[This reflection was shared at our community monthly virtual Vespers in May 2020.]
In times of stress and overwhelm, it is not uncommon for the prevailing advice to be “Breathe.” It may be couched in platitudes or theologies, but it boils down to that singular suggestion. “Breathe.”
Rather than repeating that suggestion today, I want to call our attention to the reality that the suggestion to breathe is actually a two-step process. Two individual actions with differing purposes and outcomes.
First, we must “inhale.” Stop and smell the roses. Expand your chest to make space for the air. To breathe in the healthy oxygen your blood and being longs for.
And then there is a second step. The exhale. It is just as important as the first, though in my experience it is highly overlooked. When we exhale, we release—not just to prepare ourselves for the next inhale—but we release the toxins held inside.
Not just toxins that we might have taken in during the inhale. But the toxins created by our own body. Because our process of living and being has twisted oxygen, nutrients, and healthy intake into toxins that if held inside will compromise us.
When we exhale, we exhale the toxins we ourselves have created. So that the next time we breathe in, we can breathe in the fullness of what that breath has to offer.
In Whitney Houston's song “Waiting to Exhale,” she says:
Life never tells us, the when's or why's
When you've got friends, to wish you well
You'll find your point when
You will exhale
When the weight of life is bearing down on us, when life has once again failed to tell us the when’s or why’s to the unending questions within and around us, we must remember to exhale. To release the tension and the toxins within us that we have held too close.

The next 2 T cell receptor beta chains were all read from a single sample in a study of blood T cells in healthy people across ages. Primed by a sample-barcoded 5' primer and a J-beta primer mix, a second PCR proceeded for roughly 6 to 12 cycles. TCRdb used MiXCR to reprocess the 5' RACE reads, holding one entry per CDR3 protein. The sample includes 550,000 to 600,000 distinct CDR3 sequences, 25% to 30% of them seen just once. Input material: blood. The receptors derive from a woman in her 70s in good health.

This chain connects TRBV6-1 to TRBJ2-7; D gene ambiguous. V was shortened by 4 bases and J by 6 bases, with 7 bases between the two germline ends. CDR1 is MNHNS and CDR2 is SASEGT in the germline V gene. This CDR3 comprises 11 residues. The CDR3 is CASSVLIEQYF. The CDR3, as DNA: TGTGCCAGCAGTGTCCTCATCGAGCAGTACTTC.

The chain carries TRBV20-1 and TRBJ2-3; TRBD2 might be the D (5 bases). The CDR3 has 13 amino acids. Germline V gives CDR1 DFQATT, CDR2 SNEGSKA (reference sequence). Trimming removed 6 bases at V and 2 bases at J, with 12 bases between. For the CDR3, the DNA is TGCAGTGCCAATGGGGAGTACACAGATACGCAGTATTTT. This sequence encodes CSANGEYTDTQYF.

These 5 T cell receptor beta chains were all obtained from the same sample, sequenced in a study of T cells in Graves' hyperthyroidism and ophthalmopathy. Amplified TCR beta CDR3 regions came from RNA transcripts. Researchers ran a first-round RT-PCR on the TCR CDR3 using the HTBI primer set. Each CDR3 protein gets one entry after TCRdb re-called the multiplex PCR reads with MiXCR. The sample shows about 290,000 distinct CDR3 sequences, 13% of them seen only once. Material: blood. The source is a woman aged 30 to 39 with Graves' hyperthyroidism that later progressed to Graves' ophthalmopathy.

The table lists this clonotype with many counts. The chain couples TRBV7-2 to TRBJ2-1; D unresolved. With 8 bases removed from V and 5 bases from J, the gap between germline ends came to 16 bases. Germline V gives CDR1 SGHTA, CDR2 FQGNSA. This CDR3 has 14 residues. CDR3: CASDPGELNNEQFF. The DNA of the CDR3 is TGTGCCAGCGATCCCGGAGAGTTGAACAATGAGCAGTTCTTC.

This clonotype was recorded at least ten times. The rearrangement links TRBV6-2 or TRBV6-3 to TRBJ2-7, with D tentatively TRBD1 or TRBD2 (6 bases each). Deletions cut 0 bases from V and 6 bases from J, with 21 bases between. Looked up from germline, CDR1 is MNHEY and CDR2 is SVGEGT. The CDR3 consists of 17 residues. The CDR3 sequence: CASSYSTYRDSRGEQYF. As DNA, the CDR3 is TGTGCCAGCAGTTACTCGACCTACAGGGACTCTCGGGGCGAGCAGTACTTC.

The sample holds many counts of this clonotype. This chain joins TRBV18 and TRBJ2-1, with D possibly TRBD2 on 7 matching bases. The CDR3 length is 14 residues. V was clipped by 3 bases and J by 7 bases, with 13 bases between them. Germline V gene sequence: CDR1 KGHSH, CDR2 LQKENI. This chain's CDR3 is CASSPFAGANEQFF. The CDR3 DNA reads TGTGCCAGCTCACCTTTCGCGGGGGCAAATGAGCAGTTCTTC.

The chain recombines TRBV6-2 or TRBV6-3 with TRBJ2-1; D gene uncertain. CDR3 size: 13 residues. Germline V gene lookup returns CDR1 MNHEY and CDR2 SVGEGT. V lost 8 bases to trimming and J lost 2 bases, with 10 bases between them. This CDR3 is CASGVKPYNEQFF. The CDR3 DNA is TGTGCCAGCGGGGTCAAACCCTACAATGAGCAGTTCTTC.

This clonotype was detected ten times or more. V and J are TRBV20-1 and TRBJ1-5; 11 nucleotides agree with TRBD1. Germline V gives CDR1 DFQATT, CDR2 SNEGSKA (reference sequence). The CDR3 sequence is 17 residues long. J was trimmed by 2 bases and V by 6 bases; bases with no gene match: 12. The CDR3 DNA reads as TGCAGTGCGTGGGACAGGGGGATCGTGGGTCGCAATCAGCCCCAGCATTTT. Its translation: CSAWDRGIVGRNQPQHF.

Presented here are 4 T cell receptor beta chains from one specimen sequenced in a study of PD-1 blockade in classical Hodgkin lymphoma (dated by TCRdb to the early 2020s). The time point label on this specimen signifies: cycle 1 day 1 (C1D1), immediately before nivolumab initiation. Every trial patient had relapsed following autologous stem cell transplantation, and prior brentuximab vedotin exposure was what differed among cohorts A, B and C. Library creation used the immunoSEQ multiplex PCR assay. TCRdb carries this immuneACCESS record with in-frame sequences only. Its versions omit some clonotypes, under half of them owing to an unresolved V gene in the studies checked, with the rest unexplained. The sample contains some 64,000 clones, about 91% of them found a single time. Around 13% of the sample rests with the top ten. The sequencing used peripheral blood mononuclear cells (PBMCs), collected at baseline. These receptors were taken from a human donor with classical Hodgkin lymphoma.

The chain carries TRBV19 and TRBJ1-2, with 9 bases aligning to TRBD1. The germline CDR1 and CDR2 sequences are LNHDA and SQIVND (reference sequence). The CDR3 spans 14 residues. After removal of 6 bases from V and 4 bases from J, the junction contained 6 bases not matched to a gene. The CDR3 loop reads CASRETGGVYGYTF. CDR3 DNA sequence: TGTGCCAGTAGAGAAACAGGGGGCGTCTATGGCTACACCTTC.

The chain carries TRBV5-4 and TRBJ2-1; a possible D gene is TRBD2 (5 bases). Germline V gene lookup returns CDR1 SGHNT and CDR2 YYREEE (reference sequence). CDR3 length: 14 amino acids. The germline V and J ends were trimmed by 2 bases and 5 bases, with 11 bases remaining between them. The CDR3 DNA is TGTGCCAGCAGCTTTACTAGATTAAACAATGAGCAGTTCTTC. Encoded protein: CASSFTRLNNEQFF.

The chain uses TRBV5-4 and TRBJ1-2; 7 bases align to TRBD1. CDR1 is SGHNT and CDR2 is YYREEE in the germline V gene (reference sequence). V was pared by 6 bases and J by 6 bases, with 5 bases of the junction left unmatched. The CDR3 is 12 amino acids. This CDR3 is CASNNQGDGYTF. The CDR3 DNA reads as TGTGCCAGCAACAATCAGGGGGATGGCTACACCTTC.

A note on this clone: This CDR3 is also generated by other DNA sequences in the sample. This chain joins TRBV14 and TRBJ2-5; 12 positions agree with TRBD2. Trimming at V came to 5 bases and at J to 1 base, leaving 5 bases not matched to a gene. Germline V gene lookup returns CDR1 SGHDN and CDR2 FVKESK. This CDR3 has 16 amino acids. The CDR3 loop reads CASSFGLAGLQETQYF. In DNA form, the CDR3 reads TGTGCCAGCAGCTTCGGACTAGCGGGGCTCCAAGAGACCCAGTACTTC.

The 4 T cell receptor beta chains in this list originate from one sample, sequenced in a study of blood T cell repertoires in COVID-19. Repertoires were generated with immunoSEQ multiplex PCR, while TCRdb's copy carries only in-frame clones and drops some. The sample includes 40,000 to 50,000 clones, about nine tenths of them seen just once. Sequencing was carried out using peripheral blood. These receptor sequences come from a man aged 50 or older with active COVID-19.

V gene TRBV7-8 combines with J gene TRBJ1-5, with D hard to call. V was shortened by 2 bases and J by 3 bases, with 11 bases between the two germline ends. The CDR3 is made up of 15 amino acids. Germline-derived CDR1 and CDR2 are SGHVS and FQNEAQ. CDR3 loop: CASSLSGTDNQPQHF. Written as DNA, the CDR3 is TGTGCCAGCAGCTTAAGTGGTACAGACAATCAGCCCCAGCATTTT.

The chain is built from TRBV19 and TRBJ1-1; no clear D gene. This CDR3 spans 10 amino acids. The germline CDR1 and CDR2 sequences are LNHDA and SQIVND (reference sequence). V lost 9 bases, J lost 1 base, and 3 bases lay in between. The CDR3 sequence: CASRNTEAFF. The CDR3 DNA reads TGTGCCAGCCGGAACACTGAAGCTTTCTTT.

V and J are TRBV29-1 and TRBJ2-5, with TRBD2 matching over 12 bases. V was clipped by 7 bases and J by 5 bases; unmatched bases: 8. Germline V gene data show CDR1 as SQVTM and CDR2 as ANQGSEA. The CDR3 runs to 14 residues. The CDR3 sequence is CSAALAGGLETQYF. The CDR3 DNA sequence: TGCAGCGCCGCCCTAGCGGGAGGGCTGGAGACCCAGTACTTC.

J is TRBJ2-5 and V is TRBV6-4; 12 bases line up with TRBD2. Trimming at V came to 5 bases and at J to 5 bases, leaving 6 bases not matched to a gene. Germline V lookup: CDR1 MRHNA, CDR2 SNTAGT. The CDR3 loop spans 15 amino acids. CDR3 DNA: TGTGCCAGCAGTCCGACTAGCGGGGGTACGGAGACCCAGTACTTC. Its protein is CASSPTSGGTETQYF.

I know many of us feel underwater right now, like we are drowning from the weight of the world and its questions, its uncertainty, the grief, and the unmet or awaiting expectations.
But here's the thing about holding your breath underwater: It too requires an exhale. When you dive down deep into the water, if you wish to hold your breath for longer, you do not clench your lungs and tighten the grip on your breath. Instead, you relax your lungs and you ever so slowly exhale—releasing little bubbles into the water that surrounds you. Those little bubbles, those small exhales, allow that deep breath to be maintained for longer.
So my friends, as you dive deep into the depths of human experience into the grief and the questions and the call of this time and our work, I want to invite you to remember the power of the exhale, the power of blowing a few little bubbles.
Greta graduated with a Master of Divinity in May 2019. She and her partner welcomed their first baby a month later. During her years as a student at Meadville Lombard, she served as the president of the Student Advisory Council. She was a ministerial intern at the Unitarian Universalist Fellowship of Huntington, NY.